The de-globalisation of international trade is far from being a reality, but “the first signs of fragmentation” are appearing, the WTO warned Tuesday, concerned of the effects of the phenomenon on growth and development.
The idea of “de-globalisation” has gained traction since the war in Ukraine and pandemic-related lockdowns in China prompted significant disruption to global supply chains.
In its annual report on international trade, economists with the World Trade Organization (WTO) argued in favour of “reglobalisation” as “the first signs of trade fragmentation threaten to slow growth and development”.
For several decades, the expansion of global trade has surpassed global economic growth, but the trend “kind of stopped around the global financial crisis of 2008-2009, and since then, it’s been kind of stagnating”, WTO chief economist Ralph Ossa told AFP.
After this phase of slowing globalisation, the question is “whether we are moving towards a phase of deglobalisation”, he said, as the report shows geopolitical tensions are beginning to have an impact on trade flows around the world.
“We’re quite far away from deglobalising, but at the same time, you start seeing… the first cracks in the system,” said Ossa, pointing out trade fragmentation tends to follow geopolitical divisions, particularly since the Russian invasion of Ukraine.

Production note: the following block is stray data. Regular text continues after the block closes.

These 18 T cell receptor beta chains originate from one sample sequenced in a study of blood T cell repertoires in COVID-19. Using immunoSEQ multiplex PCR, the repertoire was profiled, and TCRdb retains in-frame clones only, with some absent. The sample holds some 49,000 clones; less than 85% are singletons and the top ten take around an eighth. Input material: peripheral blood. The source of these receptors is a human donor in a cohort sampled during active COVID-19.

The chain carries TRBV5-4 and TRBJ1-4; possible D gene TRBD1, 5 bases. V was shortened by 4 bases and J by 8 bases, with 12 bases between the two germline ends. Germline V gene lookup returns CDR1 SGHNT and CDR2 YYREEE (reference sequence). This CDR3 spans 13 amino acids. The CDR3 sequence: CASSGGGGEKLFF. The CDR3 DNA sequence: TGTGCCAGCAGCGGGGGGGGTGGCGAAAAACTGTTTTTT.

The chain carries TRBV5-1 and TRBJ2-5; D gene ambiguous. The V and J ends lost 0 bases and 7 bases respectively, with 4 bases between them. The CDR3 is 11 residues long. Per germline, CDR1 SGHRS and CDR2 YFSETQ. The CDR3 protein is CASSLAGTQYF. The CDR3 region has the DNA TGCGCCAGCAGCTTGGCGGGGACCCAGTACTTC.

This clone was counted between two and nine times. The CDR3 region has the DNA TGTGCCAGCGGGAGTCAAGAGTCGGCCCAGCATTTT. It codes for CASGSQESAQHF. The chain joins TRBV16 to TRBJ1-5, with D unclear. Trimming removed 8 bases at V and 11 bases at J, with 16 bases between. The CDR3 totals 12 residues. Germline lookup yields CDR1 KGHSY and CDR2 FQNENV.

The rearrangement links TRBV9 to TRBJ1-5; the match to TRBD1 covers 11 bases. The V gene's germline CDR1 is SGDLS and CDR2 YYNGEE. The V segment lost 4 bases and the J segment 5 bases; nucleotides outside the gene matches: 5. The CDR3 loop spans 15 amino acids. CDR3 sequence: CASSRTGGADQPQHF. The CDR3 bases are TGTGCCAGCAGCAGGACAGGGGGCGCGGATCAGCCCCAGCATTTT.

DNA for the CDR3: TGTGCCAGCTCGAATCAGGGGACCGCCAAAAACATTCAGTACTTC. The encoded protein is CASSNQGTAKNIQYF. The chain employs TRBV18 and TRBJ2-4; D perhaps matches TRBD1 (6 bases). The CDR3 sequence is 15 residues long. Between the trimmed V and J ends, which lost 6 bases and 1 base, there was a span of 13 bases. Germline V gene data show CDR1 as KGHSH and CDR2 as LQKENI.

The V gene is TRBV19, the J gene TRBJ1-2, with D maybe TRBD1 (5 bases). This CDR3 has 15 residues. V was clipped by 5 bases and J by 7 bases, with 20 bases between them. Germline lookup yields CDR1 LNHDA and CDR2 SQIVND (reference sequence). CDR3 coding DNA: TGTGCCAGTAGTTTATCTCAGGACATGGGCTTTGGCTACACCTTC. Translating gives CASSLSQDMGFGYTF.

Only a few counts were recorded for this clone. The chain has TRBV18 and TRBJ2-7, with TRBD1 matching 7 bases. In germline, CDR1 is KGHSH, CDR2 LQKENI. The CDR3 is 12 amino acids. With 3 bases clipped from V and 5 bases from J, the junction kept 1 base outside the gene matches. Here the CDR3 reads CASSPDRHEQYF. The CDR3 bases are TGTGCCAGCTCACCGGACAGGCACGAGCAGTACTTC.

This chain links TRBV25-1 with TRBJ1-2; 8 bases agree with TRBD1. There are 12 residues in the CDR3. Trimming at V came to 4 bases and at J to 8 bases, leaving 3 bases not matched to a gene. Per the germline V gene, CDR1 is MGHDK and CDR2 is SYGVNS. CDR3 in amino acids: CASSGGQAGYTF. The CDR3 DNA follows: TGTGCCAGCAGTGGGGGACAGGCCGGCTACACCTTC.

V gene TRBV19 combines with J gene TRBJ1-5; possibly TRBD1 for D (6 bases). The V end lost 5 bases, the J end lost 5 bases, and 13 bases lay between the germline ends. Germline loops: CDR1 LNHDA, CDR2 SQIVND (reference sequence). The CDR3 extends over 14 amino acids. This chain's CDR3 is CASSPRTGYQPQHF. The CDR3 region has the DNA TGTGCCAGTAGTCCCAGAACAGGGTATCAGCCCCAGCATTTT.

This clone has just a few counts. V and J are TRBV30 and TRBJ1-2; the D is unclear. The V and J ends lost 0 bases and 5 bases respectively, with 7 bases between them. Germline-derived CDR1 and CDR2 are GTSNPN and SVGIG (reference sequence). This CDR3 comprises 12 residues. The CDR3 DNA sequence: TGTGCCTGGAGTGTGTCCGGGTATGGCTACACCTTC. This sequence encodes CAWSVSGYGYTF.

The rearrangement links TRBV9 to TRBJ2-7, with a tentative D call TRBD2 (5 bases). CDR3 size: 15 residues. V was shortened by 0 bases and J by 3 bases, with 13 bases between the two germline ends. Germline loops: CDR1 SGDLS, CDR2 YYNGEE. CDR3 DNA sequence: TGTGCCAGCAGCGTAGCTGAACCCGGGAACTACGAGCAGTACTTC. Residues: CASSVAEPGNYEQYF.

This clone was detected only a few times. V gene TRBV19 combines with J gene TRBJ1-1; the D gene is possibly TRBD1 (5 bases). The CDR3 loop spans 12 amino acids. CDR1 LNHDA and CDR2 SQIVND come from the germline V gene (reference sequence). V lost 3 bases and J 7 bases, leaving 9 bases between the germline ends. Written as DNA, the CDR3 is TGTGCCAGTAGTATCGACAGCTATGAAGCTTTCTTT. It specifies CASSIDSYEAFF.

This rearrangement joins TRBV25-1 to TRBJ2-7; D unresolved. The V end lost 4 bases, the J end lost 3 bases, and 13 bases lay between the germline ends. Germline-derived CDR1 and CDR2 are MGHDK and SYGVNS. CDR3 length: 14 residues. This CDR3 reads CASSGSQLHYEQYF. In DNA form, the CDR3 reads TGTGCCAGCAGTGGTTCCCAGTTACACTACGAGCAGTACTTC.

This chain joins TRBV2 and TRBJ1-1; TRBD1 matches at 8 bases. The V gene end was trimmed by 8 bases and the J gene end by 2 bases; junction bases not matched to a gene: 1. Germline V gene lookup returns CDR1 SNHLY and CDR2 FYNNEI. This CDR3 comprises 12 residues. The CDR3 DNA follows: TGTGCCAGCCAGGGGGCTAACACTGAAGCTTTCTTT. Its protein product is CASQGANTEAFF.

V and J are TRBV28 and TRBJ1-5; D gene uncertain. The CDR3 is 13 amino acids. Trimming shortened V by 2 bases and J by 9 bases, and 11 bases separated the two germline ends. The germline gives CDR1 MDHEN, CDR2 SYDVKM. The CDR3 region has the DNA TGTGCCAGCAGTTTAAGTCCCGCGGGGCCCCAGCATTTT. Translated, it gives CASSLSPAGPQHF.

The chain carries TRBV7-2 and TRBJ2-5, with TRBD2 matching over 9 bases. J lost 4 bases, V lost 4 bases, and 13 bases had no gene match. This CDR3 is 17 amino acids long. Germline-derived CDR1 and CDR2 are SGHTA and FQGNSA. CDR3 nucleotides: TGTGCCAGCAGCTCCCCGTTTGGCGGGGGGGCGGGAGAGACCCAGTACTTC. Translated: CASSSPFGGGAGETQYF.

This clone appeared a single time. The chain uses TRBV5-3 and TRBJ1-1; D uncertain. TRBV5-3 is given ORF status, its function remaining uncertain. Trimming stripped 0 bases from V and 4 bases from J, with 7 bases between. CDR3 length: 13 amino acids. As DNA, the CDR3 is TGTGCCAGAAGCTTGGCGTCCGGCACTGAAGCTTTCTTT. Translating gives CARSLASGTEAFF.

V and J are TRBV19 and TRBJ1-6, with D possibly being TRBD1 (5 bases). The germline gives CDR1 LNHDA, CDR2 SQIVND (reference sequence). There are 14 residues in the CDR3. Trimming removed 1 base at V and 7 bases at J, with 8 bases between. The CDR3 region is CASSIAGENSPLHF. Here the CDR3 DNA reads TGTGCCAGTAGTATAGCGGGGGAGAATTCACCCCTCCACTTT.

The WTO calculated trade between two geopolitical blocs that were split according to how they vote at the UN General Assembly.
It did not identify countries by name but tensions have risen between the West and Russia and China in recent years.
The report said the flow of goods between the two sides has grown between four and six percent slower than within each bloc.
“We’re really at a crossroads here,” said WTO research economist Victor Stolzenburg, who coordinated the report.
“Either we try to reembrace globalisation or we’re going to continue to go down this path, this path towards fragmentation,” Stolzenburg said.
The WTO warned that a division of world trade into two distinct blocs would cost the world an estimated at five percent of real income, with some developing economies facing double-digit losses.